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Concatenation without string.h - program crashes

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  1. #1
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    Concatenation without string.h - program crashes

    Code:
    void my_strcat (char destination[], const char source[])
    {
        int i = 0, j = 0;
        while (destination[i] != '\0') i++;
        destination[i++] = ' ';
        while (source[j - 1] != '\0' || !j) destination[i++] = source[j++];
        puts(destination);
    }
    Why does the above code crash for destination = "abc" and source = "abcjjj"? I'd truly appreciate some advice.

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    Well think about it, if you don't allocate enough space in destination for the source, it will crash. You can't fix a big piece of data in a small container, otherwise it will crash. Just like strcat, you shouldn't try to put bigger amounts of things into a smaller arrays.

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    How may it be emended? How may I prevent it from crashing?

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    The first time through, your program is going to try access source outside its bounds. j is initialised to 0, you call j-1 which will be before the start of your source string, you have no guarantees what will be in this value.

    Also, were you told to use that type of construct for a while loop? The way I read that, your first loop will loop iterate until it encounters a '\0' character then assign ' ' to the space after that one. Is there any reason to expect your destination array will contain any '\0' characters?

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    Quote Originally Posted by AAnderson View Post
    The first time through, your program is going to try access source outside its bounds. j is initialised to 0, you call j-1 which will be before the start of your source string, you have no guarantees what will be in this value.

    Also, were you told to use that type of construct for a while loop? The way I read that, your first loop will loop iterate until it encounters a '\0' character then assign ' ' to the space after that one. Is there any reason to expect your destination array will contain any '\0' characters?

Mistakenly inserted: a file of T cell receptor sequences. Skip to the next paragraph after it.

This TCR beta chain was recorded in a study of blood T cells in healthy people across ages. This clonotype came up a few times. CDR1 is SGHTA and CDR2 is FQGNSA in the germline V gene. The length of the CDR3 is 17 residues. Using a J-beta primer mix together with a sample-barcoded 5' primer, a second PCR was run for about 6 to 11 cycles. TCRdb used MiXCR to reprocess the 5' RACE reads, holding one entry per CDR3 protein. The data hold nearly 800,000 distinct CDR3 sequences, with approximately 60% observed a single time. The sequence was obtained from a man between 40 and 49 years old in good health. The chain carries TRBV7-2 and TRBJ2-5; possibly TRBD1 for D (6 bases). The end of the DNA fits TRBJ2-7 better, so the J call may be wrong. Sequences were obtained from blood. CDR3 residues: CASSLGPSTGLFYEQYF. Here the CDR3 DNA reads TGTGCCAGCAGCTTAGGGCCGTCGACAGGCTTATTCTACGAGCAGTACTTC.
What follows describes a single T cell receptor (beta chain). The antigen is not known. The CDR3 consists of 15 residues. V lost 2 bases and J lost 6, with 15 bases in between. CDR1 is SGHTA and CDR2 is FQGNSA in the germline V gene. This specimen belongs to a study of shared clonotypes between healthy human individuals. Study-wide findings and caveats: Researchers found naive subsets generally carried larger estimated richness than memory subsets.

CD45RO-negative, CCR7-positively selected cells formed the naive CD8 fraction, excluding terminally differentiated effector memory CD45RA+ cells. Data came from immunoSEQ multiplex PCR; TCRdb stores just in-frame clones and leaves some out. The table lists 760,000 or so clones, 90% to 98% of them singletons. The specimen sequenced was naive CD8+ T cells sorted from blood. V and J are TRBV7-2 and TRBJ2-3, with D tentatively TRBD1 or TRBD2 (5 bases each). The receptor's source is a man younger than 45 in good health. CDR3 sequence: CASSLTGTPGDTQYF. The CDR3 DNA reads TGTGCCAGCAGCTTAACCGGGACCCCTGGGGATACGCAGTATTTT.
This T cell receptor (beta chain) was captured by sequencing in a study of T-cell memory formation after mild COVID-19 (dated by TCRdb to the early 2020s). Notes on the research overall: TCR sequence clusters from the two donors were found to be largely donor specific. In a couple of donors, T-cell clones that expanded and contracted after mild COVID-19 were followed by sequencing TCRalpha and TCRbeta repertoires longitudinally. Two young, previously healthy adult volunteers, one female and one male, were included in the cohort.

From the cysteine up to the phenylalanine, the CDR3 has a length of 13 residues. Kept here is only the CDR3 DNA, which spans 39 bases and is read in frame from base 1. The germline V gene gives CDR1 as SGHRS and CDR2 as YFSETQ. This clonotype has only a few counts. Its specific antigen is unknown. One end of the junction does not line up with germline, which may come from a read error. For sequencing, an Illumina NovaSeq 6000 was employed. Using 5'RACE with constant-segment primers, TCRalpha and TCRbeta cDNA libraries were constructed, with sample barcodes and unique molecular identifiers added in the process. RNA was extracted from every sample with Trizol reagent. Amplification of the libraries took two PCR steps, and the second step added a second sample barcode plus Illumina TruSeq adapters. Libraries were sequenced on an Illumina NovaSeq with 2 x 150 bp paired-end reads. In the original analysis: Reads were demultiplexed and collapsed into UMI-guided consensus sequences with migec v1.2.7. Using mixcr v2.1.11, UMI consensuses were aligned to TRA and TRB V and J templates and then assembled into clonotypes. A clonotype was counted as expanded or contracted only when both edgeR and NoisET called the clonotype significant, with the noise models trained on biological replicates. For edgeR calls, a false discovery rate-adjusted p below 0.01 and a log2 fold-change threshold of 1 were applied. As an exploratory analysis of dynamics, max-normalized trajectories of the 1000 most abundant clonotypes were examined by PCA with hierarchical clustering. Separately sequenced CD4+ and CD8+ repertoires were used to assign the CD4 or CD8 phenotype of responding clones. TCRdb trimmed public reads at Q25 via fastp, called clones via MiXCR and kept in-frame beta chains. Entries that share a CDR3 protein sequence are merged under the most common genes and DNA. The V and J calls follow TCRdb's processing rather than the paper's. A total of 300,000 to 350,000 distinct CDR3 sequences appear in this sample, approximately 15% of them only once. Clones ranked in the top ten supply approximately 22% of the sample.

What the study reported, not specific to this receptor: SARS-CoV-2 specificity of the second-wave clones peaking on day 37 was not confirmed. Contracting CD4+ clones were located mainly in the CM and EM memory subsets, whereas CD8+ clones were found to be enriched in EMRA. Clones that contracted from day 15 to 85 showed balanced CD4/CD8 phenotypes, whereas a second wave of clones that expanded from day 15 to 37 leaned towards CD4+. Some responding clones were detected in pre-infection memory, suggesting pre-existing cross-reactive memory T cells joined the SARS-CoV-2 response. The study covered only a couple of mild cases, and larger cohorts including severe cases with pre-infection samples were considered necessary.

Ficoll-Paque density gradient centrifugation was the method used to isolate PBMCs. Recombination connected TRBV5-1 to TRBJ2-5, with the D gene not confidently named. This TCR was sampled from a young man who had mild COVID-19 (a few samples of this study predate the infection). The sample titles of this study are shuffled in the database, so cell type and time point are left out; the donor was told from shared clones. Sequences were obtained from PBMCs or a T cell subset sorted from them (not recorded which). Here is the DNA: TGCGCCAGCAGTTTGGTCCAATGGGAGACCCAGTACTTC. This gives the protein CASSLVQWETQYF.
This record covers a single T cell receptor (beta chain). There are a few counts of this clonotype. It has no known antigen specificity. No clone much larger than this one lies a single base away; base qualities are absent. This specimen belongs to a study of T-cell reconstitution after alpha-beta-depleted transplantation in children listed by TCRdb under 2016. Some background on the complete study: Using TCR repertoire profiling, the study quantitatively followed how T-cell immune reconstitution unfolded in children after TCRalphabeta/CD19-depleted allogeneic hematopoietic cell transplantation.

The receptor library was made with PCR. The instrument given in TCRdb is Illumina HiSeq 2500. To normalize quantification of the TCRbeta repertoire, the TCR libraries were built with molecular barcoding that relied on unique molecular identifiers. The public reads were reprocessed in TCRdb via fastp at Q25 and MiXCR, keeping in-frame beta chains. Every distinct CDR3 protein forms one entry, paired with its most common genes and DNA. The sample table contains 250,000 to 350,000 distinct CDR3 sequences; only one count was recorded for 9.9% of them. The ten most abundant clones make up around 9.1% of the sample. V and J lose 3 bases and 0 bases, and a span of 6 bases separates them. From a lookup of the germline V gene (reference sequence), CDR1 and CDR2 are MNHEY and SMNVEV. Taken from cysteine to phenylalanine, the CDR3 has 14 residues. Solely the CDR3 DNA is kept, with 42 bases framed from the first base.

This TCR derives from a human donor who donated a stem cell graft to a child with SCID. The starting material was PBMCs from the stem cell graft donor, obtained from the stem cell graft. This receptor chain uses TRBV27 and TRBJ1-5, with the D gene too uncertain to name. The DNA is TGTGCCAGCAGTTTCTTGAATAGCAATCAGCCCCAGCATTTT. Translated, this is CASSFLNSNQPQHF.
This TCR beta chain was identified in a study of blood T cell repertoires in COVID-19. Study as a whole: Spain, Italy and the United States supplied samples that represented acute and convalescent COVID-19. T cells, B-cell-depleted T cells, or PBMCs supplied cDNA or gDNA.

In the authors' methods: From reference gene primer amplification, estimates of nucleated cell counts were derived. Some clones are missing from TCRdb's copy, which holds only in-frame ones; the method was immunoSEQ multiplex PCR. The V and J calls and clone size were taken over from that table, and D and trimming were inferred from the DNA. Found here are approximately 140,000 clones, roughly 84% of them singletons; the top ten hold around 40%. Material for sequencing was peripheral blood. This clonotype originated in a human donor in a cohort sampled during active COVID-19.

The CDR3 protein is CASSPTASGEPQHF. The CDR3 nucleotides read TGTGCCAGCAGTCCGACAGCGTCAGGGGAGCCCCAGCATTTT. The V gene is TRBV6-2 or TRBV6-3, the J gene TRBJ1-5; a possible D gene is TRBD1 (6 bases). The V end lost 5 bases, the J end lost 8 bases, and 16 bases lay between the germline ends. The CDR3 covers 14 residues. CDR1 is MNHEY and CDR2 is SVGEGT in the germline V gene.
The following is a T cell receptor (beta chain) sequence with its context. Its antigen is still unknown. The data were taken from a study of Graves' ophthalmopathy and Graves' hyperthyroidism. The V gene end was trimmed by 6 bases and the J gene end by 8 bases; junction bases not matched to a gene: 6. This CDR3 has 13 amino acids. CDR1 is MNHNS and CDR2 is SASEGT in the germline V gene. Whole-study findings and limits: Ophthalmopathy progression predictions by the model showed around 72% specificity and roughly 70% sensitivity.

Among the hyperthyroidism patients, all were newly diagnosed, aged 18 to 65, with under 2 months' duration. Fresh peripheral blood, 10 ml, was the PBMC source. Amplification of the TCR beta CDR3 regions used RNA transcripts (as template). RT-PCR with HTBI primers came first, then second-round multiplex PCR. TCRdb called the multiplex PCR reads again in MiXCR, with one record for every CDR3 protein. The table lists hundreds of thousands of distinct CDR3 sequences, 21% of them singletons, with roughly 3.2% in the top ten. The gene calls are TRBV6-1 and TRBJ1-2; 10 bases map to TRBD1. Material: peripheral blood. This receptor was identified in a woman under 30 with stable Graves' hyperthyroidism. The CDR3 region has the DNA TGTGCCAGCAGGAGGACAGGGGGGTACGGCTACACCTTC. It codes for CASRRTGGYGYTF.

We were told to presume all strings end with '\0'.
    How would you suggest I fix this?

  6. #6
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    This looks wrong:
    Code:
    while (source[j - 1] != '\0' || !j)
    I would expect you to iterate over the "source" string in the same manner as you first iterate over the "destination" string, except that you will be copying characters.

    Also, it would be good if you posted the code that tests this function to verify that the problem isn't elsewhere.
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    Code:
    int main()
    {
        char arr1[] = "abc";
        char arr2[] = "abcffffff";
        my_strcat(arr1, arr2);
        return 0;
    }
    
    
    
    
    void my_strcat (char destination[], const char source[])
    {
        int i = 0, j = 0;
        while (destination[i] != '\0') i++;
        destination[i++] = ' ';
        while (source[j - 1] != '\0' || !j) destination[i++] = source[j++];
        printf("%s\n", destination);
    }
    What do you think, laserlight?

  8. #8
    C++ Witch laserlight's Avatar
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    It is still wrong: source[j - 1] accesses source out of bounds when j == 0.
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    Code:
    int main()
    {
        char arr1[] = "abc";
    This allocates memory for 4 characters. Later you are trying to add more characters but that doesn't work. That's like having a 4 litre bucket full of water and then trying to add more water to it. The bucket will overflow and the same happens with the array.
    You need an array which has enough room for all the characters in arr1 and all the characters in arr2 (and don't forget to count '\0').

    Bye, Andreas
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    Quote Originally Posted by AndiPersti View Post
    Code:
    int main()
    {
        char arr1[] = "abc";
    This allocates memory for 4 characters. Later you are trying to add more characters but that doesn't work. That's like having a 4 litre bucket full of water and then trying to add more water to it. The bucket will overflow and the same happens with the array.
    You need an array which has enough room for all the characters in arr1 and all the characters in arr2 (and don't forget to count '\0').

    Bye, Andreas